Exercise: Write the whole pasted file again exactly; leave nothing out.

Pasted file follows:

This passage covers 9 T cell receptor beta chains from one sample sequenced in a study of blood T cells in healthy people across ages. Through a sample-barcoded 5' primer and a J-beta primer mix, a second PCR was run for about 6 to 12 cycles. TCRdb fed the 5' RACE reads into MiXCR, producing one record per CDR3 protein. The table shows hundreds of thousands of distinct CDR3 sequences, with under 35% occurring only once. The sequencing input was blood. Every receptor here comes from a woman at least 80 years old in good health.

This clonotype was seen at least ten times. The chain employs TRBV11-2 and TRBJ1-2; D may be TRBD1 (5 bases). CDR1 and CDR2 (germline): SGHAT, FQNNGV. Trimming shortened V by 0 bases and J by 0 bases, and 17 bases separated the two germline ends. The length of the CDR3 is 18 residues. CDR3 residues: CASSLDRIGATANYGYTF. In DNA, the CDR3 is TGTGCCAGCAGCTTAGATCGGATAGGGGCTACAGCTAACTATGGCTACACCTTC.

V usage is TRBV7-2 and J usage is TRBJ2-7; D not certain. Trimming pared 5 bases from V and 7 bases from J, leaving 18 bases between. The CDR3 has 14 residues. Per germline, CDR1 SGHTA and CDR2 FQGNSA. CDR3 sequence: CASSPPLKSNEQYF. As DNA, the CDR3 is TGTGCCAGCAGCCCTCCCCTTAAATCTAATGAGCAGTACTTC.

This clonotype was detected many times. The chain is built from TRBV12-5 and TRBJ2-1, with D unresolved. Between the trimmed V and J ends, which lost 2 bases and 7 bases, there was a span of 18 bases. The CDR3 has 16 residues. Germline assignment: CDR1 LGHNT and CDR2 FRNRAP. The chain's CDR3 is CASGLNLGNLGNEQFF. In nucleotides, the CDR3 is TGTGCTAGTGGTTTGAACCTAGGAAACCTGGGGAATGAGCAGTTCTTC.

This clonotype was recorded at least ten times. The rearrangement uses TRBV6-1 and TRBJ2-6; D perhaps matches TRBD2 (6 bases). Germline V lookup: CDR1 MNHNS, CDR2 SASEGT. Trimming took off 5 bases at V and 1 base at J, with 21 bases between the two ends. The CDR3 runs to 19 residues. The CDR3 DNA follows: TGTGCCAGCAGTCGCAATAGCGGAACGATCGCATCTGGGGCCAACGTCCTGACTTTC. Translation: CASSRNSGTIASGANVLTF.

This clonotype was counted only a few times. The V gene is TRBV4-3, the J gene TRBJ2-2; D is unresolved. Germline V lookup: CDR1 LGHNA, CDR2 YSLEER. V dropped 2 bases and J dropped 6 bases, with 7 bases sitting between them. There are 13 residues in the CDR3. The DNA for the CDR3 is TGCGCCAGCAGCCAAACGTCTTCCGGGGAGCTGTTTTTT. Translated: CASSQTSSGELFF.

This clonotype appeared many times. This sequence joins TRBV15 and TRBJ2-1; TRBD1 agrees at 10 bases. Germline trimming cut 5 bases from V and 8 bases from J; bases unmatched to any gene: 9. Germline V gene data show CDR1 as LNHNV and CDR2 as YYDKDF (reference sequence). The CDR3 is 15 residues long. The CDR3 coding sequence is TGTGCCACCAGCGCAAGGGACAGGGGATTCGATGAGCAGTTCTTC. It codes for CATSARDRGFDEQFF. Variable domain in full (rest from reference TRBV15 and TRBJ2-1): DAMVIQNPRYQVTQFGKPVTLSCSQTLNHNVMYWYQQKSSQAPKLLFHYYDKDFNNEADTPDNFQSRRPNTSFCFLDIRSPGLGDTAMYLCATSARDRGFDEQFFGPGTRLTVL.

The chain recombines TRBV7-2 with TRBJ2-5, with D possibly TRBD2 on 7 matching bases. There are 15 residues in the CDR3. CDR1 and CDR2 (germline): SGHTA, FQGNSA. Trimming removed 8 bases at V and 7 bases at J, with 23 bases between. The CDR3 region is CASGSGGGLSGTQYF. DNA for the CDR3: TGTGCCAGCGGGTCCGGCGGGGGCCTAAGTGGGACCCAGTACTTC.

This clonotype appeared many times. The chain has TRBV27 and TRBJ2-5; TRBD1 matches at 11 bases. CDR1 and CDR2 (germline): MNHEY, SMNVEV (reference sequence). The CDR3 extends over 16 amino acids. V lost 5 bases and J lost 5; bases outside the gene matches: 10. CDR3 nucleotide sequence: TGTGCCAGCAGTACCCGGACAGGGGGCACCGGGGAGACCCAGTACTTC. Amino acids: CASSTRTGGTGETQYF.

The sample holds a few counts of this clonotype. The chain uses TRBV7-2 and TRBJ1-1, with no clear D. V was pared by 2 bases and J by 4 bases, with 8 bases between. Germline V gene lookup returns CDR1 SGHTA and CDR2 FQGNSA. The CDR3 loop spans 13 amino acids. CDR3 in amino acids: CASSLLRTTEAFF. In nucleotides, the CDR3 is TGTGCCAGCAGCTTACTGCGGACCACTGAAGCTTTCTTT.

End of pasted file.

This passage covers 9 T cell receptor beta chains from one sample sequenced in a study of blood T cells in healthy people across ages. Through a sample-barcoded 5' primer and a J-beta primer mix, a second PCR was run for about 6 to 12 cycles. TCRdb fed the 5' RACE reads into MiXCR, producing one record per CDR3 protein. The table shows hundreds of thousands of distinct CDR3 sequences, with under 35% occurring only once. The sequencing input was blood. Every receptor here comes from a woman at least 80 years old in good health.

This clonotype was seen at least ten times. The chain employs TRBV11-2 and TRBJ1-2; D may be TRBD1 (5 bases). CDR1 and CDR2 (germline): SGHAT, FQNNGV. Trimming shortened V by 0 bases and J by 0 bases, and 17 bases separated the two germline ends. The length of the CDR3 is 18 residues. CDR3 residues: CASSLDRIGATANYGYTF. In DNA, the CDR3 is TGTGCCAGCAGCTTAGATCGGATAGGGGCTACAGCTAACTATGGCTACACCTTC.

V usage is TRBV7-2 and J usage is TRBJ2-7; D not certain. Trimming pared 5 bases from V and 7 bases from J, leaving 18 bases between. The CDR3 has 14 residues. Per germline, CDR1 SGHTA and CDR2 FQGNSA. CDR3 sequence: CASSPPLKSNEQYF. As DNA, the CDR3 is TGTGCCAGCAGCCCTCCCCTTAAATCTAATGAGCAGTACTTC.

This clonotype was detected many times. The chain is built from TRBV12-5 and TRBJ2-1, with D unresolved. Between the trimmed V and J ends, which lost 2 bases and 7 bases, there was a span of 18 bases. The CDR3 has 16 residues. Germline assignment: CDR1 LGHNT and CDR2 FRNRAP. The chain's CDR3 is CASGLNLGNLGNEQFF. In nucleotides, the CDR3 is TGTGCTAGTGGTTTGAACCTAGGAAACCTGGGGAATGAGCAGTTCTTC.

This clonotype was recorded at least ten times. The rearrangement uses TRBV6-1 and TRBJ2-6; D perhaps matches TRBD2 (6 bases). Germline V lookup: CDR1 MNHNS, CDR2 SASEGT. Trimming took off 5 bases at V and 1 base at J, with 21 bases between the two ends. The CDR3 runs to 19 residues. The CDR3 DNA follows: TGTGCCAGCAGTCGCAATAGCGGAACGATCGCATCTGGGGCCAACGTCCTGACTTTC. Translation: CASSRNSGTIASGANVLTF.

This clonotype was counted only a few times. The V gene is TRBV4-3, the J gene TRBJ2-2; D is unresolved. Germline V lookup: CDR1 LGHNA, CDR2 YSLEER. V dropped 2 bases and J dropped 6 bases, with 7 bases sitting between them. There are 13 residues in the CDR3. The DNA for the CDR3 is TGCGCCAGCAGCCAAACGTCTTCCGGGGAGCTGTTTTTT. Translated: CASSQTSSGELFF.

This clonotype appeared many times. This sequence joins TRBV15 and TRBJ2-1; TRBD1 agrees at 10 bases. Germline trimming cut 5 bases from V and 8 bases from J; bases unmatched to any gene: 9. Germline V gene data show CDR1 as LNHNV and CDR2 as YYDKDF (reference sequence). The CDR3 is 15 residues long. The CDR3 coding sequence is TGTGCCACCAGCGCAAGGGACAGGGGATTCGATGAGCAGTTCTTC. It codes for CATSARDRGFDEQFF. Variable domain in full (rest from reference TRBV15 and TRBJ2-1): DAMVIQNPRYQVTQFGKPVTLSCSQTLNHNVMYWYQQKSSQAPKLLFHYYDKDFNNEADTPDNFQSRRPNTSFCFLDIRSPGLGDTAMYLCATSARDRGFDEQFFGPGTRLTVL.

The chain recombines TRBV7-2 with TRBJ2-5, with D possibly TRBD2 on 7 matching bases. There are 15 residues in the CDR3. CDR1 and CDR2 (germline): SGHTA, FQGNSA. Trimming removed 8 bases at V and 7 bases at J, with 23 bases between. The CDR3 region is CASGSGGGLSGTQYF. DNA for the CDR3: TGTGCCAGCGGGTCCGGCGGGGGCCTAAGTGGGACCCAGTACTTC.

This clonotype appeared many times. The chain has TRBV27 and TRBJ2-5; TRBD1 matches at 11 bases. CDR1 and CDR2 (germline): MNHEY, SMNVEV (reference sequence). The CDR3 extends over 16 amino acids. V lost 5 bases and J lost 5; bases outside the gene matches: 10. CDR3 nucleotide sequence: TGTGCCAGCAGTACCCGGACAGGGGGCACCGGGGAGACCCAGTACTTC. Amino acids: CASSTRTGGTGETQYF.

The sample holds a few counts of this clonotype. The chain uses TRBV7-2 and TRBJ1-1, with no clear D. V was pared by 2 bases and J by 4 bases, with 8 bases between. Germline V gene lookup returns CDR1 SGHTA and CDR2 FQGNSA. The CDR3 loop spans 13 amino acids. CDR3 in amino acids: CASSLLRTTEAFF. In nucleotides, the CDR3 is TGTGCCAGCAGCTTACTGCGGACCACTGAAGCTTTCTTT.